Those charged include the police commander on the day, David Duckenfield, who is accused of gross negligence manslaughter.
The former chief of South Yorkshire Police, Norman Bettision, is charged with misconduct in public office for lying about the disaster and its aftermath.
The lawyer for the South Yorkshire Police was charged with acting “with intent to pervert the course of public justice” relating to changes in witness statements during an inquiry into the tragedy.
“Criminal proceedings have now commenced and the defendants have a right to a fair trial,” said Sue Hemming, the head prosecutor for special crime and counter terror.
The tragedy at the Hillsborough stadium in Sheffield unfolded when more than 2,000 Liverpool soccer fans flooded into a standing-room section behind a goal, with the 54,000-capacity stadium already nearly full for the match against Nottingham Forest. The victims were smashed against metal anti-riot fences or trampled underfoot. Many suffocated in the crush.
At the time, hooliganism was common, and there were immediate attempts to defend the police operation and assign blame to the Liverpool fans. A false narrative circulated that blamed ticketless and rowdy Liverpool fans – a narrative that their families have challenged for decades.
The original inquest recorded verdicts of accidental death. But the families challenged it and campaigned for a new inquiry. They succeeded in getting the verdicts overturned in 2012 after a far-reaching inquiry that examined previously secret documents and exposed wrongdoing and mistakes by police.
Some 23 suspects, including individuals and organisations, had faced the possibility of charges.
The Hillsborough disaster prompted a sweeping modernisation of stadiums across England. Top division stadiums were largely transformed into safer, all-seat venues, with fences around fields torn down.
“All we want is accountability, nothing more and nothing less,” said Margaret Aspinall, whose 18-year-old son, James, died in the disaster.
- Former South Yorkshire Police chief superintendent David Duckenfield, who was the match commander on the day of the disaster, is charged with the manslaughter by gross negligence of 95 men, women and children. The CPS said it is alleged that Duckenfield’s failures to discharge his personal responsibility were “extraordinarily bad and contributed substantially to the deaths of each of those 96 people who so tragically and unnecessarily lost their lives”.
- Former South Yorkshire Police chief constable Norman Bettison is charged with four offences of misconduct in public office. The CPS said these relate to telling alleged lies about his involvement in the aftermath of Hillsborough and the culpability of fans.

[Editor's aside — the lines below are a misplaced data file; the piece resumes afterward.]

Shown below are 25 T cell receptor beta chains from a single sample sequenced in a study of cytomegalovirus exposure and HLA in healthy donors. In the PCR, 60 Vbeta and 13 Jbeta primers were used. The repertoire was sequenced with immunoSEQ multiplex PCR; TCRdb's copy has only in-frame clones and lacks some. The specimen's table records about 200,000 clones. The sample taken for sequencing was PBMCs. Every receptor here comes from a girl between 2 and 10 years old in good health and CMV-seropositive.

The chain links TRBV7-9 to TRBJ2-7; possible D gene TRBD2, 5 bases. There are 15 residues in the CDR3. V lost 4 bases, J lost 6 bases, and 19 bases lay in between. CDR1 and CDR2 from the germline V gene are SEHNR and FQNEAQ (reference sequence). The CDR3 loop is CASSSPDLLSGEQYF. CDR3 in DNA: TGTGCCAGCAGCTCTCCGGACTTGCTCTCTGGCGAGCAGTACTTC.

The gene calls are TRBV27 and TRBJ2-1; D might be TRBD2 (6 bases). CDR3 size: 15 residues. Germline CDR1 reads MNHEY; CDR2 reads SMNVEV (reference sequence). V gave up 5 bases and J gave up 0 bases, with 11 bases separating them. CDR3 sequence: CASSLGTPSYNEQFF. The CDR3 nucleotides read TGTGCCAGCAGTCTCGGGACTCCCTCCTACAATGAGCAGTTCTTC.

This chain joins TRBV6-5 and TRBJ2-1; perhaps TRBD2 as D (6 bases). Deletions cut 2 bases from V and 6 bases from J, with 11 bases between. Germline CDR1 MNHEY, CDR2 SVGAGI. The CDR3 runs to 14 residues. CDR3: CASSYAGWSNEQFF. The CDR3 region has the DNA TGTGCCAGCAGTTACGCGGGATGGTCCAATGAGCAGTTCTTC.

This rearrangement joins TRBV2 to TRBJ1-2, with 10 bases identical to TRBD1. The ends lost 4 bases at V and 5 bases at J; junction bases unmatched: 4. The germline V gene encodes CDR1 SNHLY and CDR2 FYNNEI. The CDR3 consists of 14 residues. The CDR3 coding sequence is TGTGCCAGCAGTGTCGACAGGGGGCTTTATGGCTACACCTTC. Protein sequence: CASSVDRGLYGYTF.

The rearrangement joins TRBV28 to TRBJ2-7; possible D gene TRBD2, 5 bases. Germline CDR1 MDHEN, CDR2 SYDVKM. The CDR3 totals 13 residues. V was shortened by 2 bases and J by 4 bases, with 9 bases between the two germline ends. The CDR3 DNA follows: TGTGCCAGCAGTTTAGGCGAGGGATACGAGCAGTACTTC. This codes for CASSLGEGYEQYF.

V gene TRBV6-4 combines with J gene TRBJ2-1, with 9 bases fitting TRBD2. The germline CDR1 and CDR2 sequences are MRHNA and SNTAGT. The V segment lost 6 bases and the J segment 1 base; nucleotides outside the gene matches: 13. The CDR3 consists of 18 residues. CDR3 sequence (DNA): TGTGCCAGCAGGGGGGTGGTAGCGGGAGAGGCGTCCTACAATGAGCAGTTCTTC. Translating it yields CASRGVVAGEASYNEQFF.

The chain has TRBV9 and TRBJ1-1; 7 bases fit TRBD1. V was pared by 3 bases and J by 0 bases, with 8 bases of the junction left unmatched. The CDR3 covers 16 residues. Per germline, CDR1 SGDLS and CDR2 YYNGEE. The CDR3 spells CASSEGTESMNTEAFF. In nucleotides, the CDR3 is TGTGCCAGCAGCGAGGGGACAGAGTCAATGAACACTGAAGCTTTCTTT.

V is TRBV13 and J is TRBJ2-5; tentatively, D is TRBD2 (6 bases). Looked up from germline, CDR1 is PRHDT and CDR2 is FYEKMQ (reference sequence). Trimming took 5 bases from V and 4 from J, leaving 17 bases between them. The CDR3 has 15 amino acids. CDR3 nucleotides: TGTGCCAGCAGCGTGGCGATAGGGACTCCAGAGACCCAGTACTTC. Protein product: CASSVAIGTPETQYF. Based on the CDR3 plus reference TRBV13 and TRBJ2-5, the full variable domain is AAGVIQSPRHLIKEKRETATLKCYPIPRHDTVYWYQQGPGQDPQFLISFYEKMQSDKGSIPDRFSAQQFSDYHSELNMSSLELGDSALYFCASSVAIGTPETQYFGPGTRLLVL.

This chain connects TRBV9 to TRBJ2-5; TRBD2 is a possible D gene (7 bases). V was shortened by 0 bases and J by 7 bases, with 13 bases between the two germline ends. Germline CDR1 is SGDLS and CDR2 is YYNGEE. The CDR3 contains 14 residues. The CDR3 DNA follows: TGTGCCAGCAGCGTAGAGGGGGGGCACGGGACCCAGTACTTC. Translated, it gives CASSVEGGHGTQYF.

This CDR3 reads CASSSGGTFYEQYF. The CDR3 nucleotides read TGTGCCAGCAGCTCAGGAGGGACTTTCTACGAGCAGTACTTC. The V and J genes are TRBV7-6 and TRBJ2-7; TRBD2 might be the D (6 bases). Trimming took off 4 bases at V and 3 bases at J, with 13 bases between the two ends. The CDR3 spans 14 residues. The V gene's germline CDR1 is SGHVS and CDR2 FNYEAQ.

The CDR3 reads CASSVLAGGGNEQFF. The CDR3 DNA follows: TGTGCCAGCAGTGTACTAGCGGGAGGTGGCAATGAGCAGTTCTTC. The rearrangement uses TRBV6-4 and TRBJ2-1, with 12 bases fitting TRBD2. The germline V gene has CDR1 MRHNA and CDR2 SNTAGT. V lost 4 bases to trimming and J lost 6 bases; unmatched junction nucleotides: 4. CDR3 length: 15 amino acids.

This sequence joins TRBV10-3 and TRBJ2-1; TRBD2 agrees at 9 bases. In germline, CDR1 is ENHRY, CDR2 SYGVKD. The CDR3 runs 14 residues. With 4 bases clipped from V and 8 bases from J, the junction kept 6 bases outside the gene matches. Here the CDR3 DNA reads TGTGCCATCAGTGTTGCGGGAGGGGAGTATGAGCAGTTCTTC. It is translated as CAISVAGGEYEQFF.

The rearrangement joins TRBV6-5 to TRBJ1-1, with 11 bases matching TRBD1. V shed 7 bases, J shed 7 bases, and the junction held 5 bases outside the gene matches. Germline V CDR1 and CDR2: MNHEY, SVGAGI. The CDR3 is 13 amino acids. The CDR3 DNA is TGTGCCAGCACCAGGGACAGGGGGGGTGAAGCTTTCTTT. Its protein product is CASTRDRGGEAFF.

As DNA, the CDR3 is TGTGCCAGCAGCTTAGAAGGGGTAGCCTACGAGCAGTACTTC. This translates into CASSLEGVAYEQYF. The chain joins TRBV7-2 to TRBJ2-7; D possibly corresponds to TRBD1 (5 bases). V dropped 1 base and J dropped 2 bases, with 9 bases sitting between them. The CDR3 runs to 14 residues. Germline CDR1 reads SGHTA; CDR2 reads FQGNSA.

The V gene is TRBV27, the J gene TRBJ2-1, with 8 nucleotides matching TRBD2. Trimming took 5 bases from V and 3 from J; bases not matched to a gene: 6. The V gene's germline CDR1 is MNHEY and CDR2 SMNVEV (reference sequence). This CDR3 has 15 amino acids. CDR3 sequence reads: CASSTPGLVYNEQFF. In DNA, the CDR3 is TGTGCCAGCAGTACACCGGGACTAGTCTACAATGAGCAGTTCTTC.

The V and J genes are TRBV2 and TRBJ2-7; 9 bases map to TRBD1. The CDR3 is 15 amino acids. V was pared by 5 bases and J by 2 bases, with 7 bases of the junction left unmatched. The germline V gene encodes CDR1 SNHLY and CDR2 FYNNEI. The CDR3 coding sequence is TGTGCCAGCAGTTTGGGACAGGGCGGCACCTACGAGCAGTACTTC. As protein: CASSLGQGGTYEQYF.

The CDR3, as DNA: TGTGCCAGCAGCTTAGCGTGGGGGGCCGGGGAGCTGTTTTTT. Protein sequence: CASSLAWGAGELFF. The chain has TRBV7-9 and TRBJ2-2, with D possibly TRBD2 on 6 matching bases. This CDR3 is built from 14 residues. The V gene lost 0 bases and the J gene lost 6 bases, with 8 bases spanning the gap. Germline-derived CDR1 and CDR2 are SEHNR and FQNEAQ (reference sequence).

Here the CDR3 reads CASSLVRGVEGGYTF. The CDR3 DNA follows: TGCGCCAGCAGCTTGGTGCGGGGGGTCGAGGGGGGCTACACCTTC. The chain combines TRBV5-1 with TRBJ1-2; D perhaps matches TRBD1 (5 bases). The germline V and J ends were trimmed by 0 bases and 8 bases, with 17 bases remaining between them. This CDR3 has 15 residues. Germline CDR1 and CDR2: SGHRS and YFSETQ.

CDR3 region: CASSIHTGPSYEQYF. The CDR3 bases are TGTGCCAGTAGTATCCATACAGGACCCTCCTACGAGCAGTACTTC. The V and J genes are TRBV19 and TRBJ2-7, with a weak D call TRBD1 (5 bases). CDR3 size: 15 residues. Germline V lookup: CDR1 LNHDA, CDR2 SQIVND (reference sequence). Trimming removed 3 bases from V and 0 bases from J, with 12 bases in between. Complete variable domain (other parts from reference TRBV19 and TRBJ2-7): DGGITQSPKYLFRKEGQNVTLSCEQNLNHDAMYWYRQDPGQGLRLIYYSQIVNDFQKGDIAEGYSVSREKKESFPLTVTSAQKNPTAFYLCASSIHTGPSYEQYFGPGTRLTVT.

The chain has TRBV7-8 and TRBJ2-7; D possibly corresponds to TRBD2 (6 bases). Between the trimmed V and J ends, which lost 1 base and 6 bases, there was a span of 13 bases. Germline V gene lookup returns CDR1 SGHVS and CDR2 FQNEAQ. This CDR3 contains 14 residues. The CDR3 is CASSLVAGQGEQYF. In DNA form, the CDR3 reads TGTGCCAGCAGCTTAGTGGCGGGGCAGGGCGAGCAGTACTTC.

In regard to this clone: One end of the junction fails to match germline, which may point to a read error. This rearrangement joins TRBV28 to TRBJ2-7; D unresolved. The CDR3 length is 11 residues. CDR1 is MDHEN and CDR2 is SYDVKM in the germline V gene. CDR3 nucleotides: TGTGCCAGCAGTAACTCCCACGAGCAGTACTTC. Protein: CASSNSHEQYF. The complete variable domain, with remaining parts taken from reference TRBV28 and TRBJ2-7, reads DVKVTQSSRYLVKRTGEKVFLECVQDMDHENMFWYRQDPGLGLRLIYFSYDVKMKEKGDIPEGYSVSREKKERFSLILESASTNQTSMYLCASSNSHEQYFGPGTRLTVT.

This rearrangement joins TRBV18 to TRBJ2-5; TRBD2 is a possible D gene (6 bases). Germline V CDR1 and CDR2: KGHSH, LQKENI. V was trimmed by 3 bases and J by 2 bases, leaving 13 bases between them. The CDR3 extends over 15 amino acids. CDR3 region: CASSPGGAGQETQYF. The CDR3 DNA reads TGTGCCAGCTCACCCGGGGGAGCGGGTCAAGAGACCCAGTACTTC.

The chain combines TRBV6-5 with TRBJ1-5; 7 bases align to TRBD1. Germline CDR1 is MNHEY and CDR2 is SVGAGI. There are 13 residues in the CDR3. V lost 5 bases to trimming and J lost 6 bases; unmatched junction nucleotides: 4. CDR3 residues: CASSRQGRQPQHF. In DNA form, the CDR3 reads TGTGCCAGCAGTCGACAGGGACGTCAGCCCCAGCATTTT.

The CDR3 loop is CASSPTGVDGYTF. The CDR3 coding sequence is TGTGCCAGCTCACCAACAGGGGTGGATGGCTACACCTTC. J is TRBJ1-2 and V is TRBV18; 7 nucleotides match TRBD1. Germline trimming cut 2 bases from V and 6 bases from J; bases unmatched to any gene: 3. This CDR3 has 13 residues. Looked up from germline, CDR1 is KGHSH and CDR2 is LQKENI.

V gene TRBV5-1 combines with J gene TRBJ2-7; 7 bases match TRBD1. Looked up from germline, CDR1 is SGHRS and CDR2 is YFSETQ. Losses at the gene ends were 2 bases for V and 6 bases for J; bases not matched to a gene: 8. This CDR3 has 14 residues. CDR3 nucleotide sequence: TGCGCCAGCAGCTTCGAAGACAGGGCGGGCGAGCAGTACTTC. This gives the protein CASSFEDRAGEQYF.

- Former South Yorkshire Police chief superintendent Donald Denton is charged with doing acts with intent to pervert the course of public justice relating to material changes made to witness statements. It is alleged that Denton oversaw the process of amending the statements and, in doing so, he did acts that had a tendency to pervert the course of public justice, the CPS said.
- Former South Yorkshire Police detective chief inspector Alan Foster is also charged with doing acts with intent to pervert the course of public justice relating to material changes made to witness statements. The CPS said Foster was central to the process of changing the statements and took action to do so.
- Graham Mackrell, who was Sheffield Wednesday’s company secretary and safety officer at the time, is charged with two offences of contravening a term of condition of a safety certificate contrary to the Safety of Sports Grounds Act 1975. He is also charged with one offence of failing to take reasonable care for the health and safety of other persons who may have been affected by his acts or omissions at work under the Health and Safety at Work Act 1974. The CPS said these offences relate to alleged failures to carry out his duties as required.
- Peter Metcalf, who was the solicitor acting for South Yorkshire Police during the Taylor Inquiry and the first inquests, is charged with doing acts with intent to pervert the course of public justice relating to material changes made to witness statements. The CPS said Metcalf was instructed by Municipal Mutual Insurance to represent the interests of the police force at the Taylor Inquiry and in any civil litigation that might result from the Hillsborough disaster.
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